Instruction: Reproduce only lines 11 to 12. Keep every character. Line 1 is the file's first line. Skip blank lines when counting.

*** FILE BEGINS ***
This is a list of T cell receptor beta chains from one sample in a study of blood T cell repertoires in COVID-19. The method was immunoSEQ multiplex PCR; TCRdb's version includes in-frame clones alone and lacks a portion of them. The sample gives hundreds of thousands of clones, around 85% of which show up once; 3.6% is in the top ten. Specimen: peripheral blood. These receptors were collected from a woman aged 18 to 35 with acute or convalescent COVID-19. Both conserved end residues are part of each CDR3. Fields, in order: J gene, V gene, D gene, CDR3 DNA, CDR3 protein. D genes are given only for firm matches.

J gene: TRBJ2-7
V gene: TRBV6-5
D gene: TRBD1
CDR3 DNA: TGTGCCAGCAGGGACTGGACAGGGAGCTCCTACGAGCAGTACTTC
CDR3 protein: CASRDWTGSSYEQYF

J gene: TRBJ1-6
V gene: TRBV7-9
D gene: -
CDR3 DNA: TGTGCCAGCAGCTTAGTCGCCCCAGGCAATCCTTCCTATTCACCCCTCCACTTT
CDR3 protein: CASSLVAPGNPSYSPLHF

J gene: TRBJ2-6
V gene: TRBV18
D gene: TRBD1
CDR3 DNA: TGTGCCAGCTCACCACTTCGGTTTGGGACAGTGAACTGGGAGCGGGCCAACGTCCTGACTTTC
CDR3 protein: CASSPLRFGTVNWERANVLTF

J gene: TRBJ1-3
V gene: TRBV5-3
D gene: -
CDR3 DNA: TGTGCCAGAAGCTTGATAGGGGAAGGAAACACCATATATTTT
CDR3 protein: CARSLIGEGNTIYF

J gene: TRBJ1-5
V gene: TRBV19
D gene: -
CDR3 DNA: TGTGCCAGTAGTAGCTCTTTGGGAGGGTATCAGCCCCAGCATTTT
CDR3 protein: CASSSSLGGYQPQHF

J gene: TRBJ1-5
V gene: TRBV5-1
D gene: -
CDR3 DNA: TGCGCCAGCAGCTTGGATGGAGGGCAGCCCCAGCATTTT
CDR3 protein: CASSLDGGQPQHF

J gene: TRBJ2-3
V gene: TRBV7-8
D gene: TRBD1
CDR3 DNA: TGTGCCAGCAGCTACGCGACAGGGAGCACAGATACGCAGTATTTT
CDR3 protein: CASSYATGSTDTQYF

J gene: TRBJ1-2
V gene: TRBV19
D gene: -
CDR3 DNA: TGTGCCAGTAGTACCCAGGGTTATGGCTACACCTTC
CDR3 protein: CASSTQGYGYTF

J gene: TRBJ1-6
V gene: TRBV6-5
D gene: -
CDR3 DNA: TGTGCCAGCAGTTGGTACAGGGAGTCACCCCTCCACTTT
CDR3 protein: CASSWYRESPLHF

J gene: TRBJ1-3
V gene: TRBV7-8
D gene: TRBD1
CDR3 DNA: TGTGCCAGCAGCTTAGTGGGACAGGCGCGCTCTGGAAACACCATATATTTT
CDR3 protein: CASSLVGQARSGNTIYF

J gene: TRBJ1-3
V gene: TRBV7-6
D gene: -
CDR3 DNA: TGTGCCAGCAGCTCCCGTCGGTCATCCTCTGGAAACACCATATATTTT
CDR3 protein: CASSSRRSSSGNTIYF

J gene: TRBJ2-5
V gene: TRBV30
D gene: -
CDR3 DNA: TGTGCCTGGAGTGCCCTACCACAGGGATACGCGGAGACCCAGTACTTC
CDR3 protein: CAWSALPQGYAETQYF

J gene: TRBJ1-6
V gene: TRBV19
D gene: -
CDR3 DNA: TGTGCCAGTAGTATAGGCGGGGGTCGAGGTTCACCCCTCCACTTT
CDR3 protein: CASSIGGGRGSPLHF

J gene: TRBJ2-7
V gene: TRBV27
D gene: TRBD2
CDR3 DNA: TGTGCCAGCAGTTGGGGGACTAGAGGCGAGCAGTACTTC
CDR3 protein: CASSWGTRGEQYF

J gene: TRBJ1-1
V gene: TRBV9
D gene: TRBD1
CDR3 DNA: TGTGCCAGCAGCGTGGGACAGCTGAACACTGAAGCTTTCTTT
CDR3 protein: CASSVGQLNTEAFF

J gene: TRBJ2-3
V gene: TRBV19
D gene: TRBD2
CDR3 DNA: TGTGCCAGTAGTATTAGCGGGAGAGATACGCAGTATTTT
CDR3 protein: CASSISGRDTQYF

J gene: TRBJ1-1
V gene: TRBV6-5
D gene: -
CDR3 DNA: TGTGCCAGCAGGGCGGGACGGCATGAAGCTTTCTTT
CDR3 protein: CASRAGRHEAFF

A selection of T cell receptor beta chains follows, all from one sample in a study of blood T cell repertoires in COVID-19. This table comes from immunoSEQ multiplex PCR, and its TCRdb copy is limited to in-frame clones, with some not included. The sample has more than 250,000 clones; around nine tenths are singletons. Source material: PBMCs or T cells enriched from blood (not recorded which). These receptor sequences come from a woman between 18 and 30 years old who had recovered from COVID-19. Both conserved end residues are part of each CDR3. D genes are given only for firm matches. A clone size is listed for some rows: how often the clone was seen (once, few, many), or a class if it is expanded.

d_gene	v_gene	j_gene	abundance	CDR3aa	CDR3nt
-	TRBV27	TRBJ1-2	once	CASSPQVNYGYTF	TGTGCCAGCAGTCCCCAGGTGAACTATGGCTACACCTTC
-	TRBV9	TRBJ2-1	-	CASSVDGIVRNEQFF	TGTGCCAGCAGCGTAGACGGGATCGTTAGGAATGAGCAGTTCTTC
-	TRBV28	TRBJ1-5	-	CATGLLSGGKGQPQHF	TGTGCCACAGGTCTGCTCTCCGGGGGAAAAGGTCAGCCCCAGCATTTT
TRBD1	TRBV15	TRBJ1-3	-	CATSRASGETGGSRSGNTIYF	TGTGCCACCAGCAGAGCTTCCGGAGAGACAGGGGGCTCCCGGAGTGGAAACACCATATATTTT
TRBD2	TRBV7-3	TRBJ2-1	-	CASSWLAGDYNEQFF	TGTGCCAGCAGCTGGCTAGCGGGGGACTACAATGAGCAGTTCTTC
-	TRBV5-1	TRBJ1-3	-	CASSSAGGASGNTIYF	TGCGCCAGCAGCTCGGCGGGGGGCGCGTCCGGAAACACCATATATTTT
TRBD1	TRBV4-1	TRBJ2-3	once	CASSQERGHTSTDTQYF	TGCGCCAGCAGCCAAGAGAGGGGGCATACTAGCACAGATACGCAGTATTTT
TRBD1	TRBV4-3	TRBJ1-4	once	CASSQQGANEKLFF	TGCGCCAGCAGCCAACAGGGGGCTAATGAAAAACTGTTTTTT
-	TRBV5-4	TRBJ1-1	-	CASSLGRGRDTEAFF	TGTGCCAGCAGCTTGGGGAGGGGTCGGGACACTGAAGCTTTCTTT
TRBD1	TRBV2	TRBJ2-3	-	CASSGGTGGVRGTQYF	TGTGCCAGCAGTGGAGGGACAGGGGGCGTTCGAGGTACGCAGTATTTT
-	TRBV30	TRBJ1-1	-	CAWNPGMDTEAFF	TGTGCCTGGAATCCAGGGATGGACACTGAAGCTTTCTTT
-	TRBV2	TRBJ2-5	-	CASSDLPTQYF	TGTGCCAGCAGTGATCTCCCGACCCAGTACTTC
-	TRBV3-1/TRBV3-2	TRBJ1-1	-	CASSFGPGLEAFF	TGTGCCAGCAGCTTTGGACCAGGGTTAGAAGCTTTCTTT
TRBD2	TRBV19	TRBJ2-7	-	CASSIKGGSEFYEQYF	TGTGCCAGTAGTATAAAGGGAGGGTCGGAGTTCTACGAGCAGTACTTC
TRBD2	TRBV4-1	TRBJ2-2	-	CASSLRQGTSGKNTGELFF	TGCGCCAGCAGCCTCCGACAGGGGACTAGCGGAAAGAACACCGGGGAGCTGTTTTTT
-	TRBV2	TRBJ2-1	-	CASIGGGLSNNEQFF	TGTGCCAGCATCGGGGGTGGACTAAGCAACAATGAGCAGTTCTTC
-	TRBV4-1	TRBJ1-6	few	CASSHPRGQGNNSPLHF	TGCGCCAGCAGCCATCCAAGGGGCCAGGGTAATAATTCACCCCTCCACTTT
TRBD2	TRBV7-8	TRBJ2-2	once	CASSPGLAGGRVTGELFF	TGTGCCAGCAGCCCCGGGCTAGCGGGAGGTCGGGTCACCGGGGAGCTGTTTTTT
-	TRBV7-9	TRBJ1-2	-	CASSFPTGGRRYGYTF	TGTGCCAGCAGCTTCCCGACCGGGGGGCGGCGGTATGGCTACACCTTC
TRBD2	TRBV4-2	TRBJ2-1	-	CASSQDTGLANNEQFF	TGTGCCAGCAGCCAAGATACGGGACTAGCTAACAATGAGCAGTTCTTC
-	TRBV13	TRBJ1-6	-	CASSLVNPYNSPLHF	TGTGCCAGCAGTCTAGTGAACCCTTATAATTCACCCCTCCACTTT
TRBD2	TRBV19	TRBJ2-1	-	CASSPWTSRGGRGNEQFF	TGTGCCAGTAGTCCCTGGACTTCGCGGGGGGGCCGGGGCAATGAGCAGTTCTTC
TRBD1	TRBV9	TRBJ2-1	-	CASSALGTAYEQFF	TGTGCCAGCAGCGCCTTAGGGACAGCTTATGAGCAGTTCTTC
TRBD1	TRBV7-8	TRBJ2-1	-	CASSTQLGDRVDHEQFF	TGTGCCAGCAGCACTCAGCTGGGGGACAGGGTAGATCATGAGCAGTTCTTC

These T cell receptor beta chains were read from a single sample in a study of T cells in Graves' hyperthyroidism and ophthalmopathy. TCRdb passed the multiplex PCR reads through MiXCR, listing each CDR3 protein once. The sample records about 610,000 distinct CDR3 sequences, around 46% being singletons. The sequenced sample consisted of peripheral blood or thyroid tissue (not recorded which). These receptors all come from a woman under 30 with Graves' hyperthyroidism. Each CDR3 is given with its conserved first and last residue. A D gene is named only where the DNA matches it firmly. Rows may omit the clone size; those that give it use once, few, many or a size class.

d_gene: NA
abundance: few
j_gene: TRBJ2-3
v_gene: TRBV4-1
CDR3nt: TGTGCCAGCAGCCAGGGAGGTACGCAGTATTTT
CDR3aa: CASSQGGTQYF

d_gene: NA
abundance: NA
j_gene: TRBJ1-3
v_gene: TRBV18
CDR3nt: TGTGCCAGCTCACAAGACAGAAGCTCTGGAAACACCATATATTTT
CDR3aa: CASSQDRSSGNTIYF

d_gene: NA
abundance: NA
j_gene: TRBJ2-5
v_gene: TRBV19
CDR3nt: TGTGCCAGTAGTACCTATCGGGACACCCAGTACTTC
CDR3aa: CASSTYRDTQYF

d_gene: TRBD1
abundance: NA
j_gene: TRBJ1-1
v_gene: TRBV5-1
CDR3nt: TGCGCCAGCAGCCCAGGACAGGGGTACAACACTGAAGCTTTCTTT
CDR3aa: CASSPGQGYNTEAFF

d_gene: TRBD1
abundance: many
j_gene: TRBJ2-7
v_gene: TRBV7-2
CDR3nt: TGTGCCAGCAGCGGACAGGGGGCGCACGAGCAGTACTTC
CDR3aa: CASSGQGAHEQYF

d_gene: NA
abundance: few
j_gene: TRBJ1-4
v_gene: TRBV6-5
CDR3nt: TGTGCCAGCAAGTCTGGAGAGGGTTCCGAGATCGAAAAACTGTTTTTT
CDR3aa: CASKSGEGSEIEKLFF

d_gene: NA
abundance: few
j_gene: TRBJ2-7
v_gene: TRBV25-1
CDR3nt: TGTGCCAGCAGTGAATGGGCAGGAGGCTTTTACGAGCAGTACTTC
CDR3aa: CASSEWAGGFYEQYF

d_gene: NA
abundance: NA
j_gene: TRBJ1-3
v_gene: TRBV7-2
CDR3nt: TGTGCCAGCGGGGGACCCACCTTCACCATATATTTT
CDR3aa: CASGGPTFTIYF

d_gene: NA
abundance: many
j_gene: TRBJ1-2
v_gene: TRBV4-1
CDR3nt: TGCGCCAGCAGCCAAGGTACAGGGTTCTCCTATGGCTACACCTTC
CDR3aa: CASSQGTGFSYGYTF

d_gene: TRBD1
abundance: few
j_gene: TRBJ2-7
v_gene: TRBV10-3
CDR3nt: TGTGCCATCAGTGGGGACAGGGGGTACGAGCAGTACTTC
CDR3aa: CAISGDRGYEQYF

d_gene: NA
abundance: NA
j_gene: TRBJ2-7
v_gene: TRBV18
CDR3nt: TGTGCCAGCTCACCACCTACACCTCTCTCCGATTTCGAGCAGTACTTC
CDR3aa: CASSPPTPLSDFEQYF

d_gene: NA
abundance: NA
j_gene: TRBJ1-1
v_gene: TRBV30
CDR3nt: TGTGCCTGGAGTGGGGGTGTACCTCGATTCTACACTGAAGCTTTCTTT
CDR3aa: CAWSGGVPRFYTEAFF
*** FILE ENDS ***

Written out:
CDR3 protein: CASSLVAPGNPSYSPLHF

J gene: TRBJ2-6